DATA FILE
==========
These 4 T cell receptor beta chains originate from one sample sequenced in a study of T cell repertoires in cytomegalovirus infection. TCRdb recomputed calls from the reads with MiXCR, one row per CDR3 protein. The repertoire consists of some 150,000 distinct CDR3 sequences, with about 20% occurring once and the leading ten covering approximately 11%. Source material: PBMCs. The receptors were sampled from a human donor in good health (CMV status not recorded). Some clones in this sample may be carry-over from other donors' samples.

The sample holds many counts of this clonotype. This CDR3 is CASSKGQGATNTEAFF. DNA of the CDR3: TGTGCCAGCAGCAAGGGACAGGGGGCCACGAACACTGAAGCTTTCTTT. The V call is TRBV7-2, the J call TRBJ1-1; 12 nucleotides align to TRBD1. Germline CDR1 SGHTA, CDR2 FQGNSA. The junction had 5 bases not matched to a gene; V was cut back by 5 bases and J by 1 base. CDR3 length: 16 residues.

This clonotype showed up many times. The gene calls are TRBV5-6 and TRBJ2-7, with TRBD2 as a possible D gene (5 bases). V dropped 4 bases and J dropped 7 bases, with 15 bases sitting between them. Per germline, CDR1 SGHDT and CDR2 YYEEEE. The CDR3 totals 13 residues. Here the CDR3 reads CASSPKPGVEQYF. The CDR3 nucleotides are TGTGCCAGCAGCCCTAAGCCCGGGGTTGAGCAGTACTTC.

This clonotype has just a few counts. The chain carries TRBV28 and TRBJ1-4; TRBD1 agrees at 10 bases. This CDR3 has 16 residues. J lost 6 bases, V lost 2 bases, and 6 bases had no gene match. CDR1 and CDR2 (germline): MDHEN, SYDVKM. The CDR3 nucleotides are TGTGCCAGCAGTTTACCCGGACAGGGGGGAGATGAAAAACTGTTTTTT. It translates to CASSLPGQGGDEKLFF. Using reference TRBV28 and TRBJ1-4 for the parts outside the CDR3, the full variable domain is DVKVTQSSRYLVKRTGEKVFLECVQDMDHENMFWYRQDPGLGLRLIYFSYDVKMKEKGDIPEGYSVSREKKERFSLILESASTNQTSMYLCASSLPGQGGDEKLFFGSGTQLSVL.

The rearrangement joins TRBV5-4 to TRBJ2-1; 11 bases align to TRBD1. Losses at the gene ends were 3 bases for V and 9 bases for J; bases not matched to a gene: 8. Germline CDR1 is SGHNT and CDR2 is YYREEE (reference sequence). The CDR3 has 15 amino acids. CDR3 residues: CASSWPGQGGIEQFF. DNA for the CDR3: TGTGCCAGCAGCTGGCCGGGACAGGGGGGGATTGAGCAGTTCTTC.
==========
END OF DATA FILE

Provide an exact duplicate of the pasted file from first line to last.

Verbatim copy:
These 4 T cell receptor beta chains originate from one sample sequenced in a study of T cell repertoires in cytomegalovirus infection. TCRdb recomputed calls from the reads with MiXCR, one row per CDR3 protein. The repertoire consists of some 150,000 distinct CDR3 sequences, with about 20% occurring once and the leading ten covering approximately 11%. Source material: PBMCs. The receptors were sampled from a human donor in good health (CMV status not recorded). Some clones in this sample may be carry-over from other donors' samples.

The sample holds many counts of this clonotype. This CDR3 is CASSKGQGATNTEAFF. DNA of the CDR3: TGTGCCAGCAGCAAGGGACAGGGGGCCACGAACACTGAAGCTTTCTTT. The V call is TRBV7-2, the J call TRBJ1-1; 12 nucleotides align to TRBD1. Germline CDR1 SGHTA, CDR2 FQGNSA. The junction had 5 bases not matched to a gene; V was cut back by 5 bases and J by 1 base. CDR3 length: 16 residues.

This clonotype showed up many times. The gene calls are TRBV5-6 and TRBJ2-7, with TRBD2 as a possible D gene (5 bases). V dropped 4 bases and J dropped 7 bases, with 15 bases sitting between them. Per germline, CDR1 SGHDT and CDR2 YYEEEE. The CDR3 totals 13 residues. Here the CDR3 reads CASSPKPGVEQYF. The CDR3 nucleotides are TGTGCCAGCAGCCCTAAGCCCGGGGTTGAGCAGTACTTC.

This clonotype has just a few counts. The chain carries TRBV28 and TRBJ1-4; TRBD1 agrees at 10 bases. This CDR3 has 16 residues. J lost 6 bases, V lost 2 bases, and 6 bases had no gene match. CDR1 and CDR2 (germline): MDHEN, SYDVKM. The CDR3 nucleotides are TGTGCCAGCAGTTTACCCGGACAGGGGGGAGATGAAAAACTGTTTTTT. It translates to CASSLPGQGGDEKLFF. Using reference TRBV28 and TRBJ1-4 for the parts outside the CDR3, the full variable domain is DVKVTQSSRYLVKRTGEKVFLECVQDMDHENMFWYRQDPGLGLRLIYFSYDVKMKEKGDIPEGYSVSREKKERFSLILESASTNQTSMYLCASSLPGQGGDEKLFFGSGTQLSVL.

The rearrangement joins TRBV5-4 to TRBJ2-1; 11 bases align to TRBD1. Losses at the gene ends were 3 bases for V and 9 bases for J; bases not matched to a gene: 8. Germline CDR1 is SGHNT and CDR2 is YYREEE (reference sequence). The CDR3 has 15 amino acids. CDR3 residues: CASSWPGQGGIEQFF. DNA for the CDR3: TGTGCCAGCAGCTGGCCGGGACAGGGGGGGATTGAGCAGTTCTTC.